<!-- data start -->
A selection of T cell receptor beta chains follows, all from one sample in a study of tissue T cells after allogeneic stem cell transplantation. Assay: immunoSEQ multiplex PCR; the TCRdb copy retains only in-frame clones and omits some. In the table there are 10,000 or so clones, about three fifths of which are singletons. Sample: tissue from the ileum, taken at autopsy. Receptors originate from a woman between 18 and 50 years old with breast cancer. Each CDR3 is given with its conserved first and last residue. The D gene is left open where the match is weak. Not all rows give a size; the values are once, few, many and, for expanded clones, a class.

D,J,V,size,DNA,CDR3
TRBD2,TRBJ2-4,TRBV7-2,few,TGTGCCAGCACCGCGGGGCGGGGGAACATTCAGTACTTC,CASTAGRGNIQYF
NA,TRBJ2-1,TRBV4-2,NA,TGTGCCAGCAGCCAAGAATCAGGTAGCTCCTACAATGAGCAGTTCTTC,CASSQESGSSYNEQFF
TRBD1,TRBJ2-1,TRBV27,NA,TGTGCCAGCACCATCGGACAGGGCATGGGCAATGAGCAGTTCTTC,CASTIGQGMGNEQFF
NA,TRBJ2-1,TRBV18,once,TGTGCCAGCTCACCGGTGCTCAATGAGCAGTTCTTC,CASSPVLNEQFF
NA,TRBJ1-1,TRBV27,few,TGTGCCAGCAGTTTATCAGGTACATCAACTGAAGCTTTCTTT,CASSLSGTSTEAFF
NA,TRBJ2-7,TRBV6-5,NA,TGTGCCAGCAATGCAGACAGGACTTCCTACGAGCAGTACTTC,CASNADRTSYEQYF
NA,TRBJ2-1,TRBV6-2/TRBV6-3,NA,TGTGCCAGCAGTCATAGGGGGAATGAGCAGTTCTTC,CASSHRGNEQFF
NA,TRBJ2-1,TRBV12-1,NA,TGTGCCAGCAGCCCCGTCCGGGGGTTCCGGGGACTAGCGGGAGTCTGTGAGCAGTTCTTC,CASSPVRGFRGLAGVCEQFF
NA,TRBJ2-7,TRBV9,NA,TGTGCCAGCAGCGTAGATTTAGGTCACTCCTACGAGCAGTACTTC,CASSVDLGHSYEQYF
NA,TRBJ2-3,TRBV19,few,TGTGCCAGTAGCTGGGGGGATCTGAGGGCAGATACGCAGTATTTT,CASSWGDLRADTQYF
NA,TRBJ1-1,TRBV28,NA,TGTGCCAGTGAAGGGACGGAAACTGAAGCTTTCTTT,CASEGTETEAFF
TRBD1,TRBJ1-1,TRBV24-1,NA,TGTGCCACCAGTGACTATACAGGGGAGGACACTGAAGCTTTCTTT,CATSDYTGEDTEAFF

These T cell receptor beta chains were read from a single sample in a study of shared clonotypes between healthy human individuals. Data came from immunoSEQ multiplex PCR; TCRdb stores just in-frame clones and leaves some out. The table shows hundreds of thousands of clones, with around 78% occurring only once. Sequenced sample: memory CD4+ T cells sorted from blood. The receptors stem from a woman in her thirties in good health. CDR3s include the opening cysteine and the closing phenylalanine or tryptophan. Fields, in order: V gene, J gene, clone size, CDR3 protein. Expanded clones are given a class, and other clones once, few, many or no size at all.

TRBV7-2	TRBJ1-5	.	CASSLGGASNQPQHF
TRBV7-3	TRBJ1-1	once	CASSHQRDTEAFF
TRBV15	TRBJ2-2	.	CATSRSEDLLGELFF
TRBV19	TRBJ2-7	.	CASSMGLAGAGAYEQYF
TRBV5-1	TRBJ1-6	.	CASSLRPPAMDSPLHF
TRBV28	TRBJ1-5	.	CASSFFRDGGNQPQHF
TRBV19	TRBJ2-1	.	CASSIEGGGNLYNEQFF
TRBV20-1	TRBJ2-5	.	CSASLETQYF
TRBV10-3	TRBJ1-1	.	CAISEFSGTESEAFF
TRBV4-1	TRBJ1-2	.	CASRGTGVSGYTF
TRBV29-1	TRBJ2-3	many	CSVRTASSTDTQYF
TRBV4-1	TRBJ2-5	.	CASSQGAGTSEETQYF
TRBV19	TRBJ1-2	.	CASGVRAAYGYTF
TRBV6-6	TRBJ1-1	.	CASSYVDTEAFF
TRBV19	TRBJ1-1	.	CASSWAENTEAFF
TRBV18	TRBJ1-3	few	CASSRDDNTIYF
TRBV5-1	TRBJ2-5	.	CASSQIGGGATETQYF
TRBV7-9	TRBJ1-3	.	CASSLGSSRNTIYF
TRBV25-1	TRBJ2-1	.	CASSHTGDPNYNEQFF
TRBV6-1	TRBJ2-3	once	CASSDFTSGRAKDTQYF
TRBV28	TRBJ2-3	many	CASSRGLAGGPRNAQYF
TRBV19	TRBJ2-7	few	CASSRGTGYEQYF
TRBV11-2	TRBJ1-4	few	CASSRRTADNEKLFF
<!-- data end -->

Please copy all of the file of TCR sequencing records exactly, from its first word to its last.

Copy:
A selection of T cell receptor beta chains follows, all from one sample in a study of tissue T cells after allogeneic stem cell transplantation. Assay: immunoSEQ multiplex PCR; the TCRdb copy retains only in-frame clones and omits some. In the table there are 10,000 or so clones, about three fifths of which are singletons. Sample: tissue from the ileum, taken at autopsy. Receptors originate from a woman between 18 and 50 years old with breast cancer. Each CDR3 is given with its conserved first and last residue. The D gene is left open where the match is weak. Not all rows give a size; the values are once, few, many and, for expanded clones, a class.

D,J,V,size,DNA,CDR3
TRBD2,TRBJ2-4,TRBV7-2,few,TGTGCCAGCACCGCGGGGCGGGGGAACATTCAGTACTTC,CASTAGRGNIQYF
NA,TRBJ2-1,TRBV4-2,NA,TGTGCCAGCAGCCAAGAATCAGGTAGCTCCTACAATGAGCAGTTCTTC,CASSQESGSSYNEQFF
TRBD1,TRBJ2-1,TRBV27,NA,TGTGCCAGCACCATCGGACAGGGCATGGGCAATGAGCAGTTCTTC,CASTIGQGMGNEQFF
NA,TRBJ2-1,TRBV18,once,TGTGCCAGCTCACCGGTGCTCAATGAGCAGTTCTTC,CASSPVLNEQFF
NA,TRBJ1-1,TRBV27,few,TGTGCCAGCAGTTTATCAGGTACATCAACTGAAGCTTTCTTT,CASSLSGTSTEAFF
NA,TRBJ2-7,TRBV6-5,NA,TGTGCCAGCAATGCAGACAGGACTTCCTACGAGCAGTACTTC,CASNADRTSYEQYF
NA,TRBJ2-1,TRBV6-2/TRBV6-3,NA,TGTGCCAGCAGTCATAGGGGGAATGAGCAGTTCTTC,CASSHRGNEQFF
NA,TRBJ2-1,TRBV12-1,NA,TGTGCCAGCAGCCCCGTCCGGGGGTTCCGGGGACTAGCGGGAGTCTGTGAGCAGTTCTTC,CASSPVRGFRGLAGVCEQFF
NA,TRBJ2-7,TRBV9,NA,TGTGCCAGCAGCGTAGATTTAGGTCACTCCTACGAGCAGTACTTC,CASSVDLGHSYEQYF
NA,TRBJ2-3,TRBV19,few,TGTGCCAGTAGCTGGGGGGATCTGAGGGCAGATACGCAGTATTTT,CASSWGDLRADTQYF
NA,TRBJ1-1,TRBV28,NA,TGTGCCAGTGAAGGGACGGAAACTGAAGCTTTCTTT,CASEGTETEAFF
TRBD1,TRBJ1-1,TRBV24-1,NA,TGTGCCACCAGTGACTATACAGGGGAGGACACTGAAGCTTTCTTT,CATSDYTGEDTEAFF

These T cell receptor beta chains were read from a single sample in a study of shared clonotypes between healthy human individuals. Data came from immunoSEQ multiplex PCR; TCRdb stores just in-frame clones and leaves some out. The table shows hundreds of thousands of clones, with around 78% occurring only once. Sequenced sample: memory CD4+ T cells sorted from blood. The receptors stem from a woman in her thirties in good health. CDR3s include the opening cysteine and the closing phenylalanine or tryptophan. Fields, in order: V gene, J gene, clone size, CDR3 protein. Expanded clones are given a class, and other clones once, few, many or no size at all.

TRBV7-2	TRBJ1-5	.	CASSLGGASNQPQHF
TRBV7-3	TRBJ1-1	once	CASSHQRDTEAFF
TRBV15	TRBJ2-2	.	CATSRSEDLLGELFF
TRBV19	TRBJ2-7	.	CASSMGLAGAGAYEQYF
TRBV5-1	TRBJ1-6	.	CASSLRPPAMDSPLHF
TRBV28	TRBJ1-5	.	CASSFFRDGGNQPQHF
TRBV19	TRBJ2-1	.	CASSIEGGGNLYNEQFF
TRBV20-1	TRBJ2-5	.	CSASLETQYF
TRBV10-3	TRBJ1-1	.	CAISEFSGTESEAFF
TRBV4-1	TRBJ1-2	.	CASRGTGVSGYTF
TRBV29-1	TRBJ2-3	many	CSVRTASSTDTQYF
TRBV4-1	TRBJ2-5	.	CASSQGAGTSEETQYF
TRBV19	TRBJ1-2	.	CASGVRAAYGYTF
TRBV6-6	TRBJ1-1	.	CASSYVDTEAFF
TRBV19	TRBJ1-1	.	CASSWAENTEAFF
TRBV18	TRBJ1-3	few	CASSRDDNTIYF
TRBV5-1	TRBJ2-5	.	CASSQIGGGATETQYF
TRBV7-9	TRBJ1-3	.	CASSLGSSRNTIYF
TRBV25-1	TRBJ2-1	.	CASSHTGDPNYNEQFF
TRBV6-1	TRBJ2-3	once	CASSDFTSGRAKDTQYF
TRBV28	TRBJ2-3	many	CASSRGLAGGPRNAQYF
TRBV19	TRBJ2-7	few	CASSRGTGYEQYF
TRBV11-2	TRBJ1-4	few	CASSRRTADNEKLFF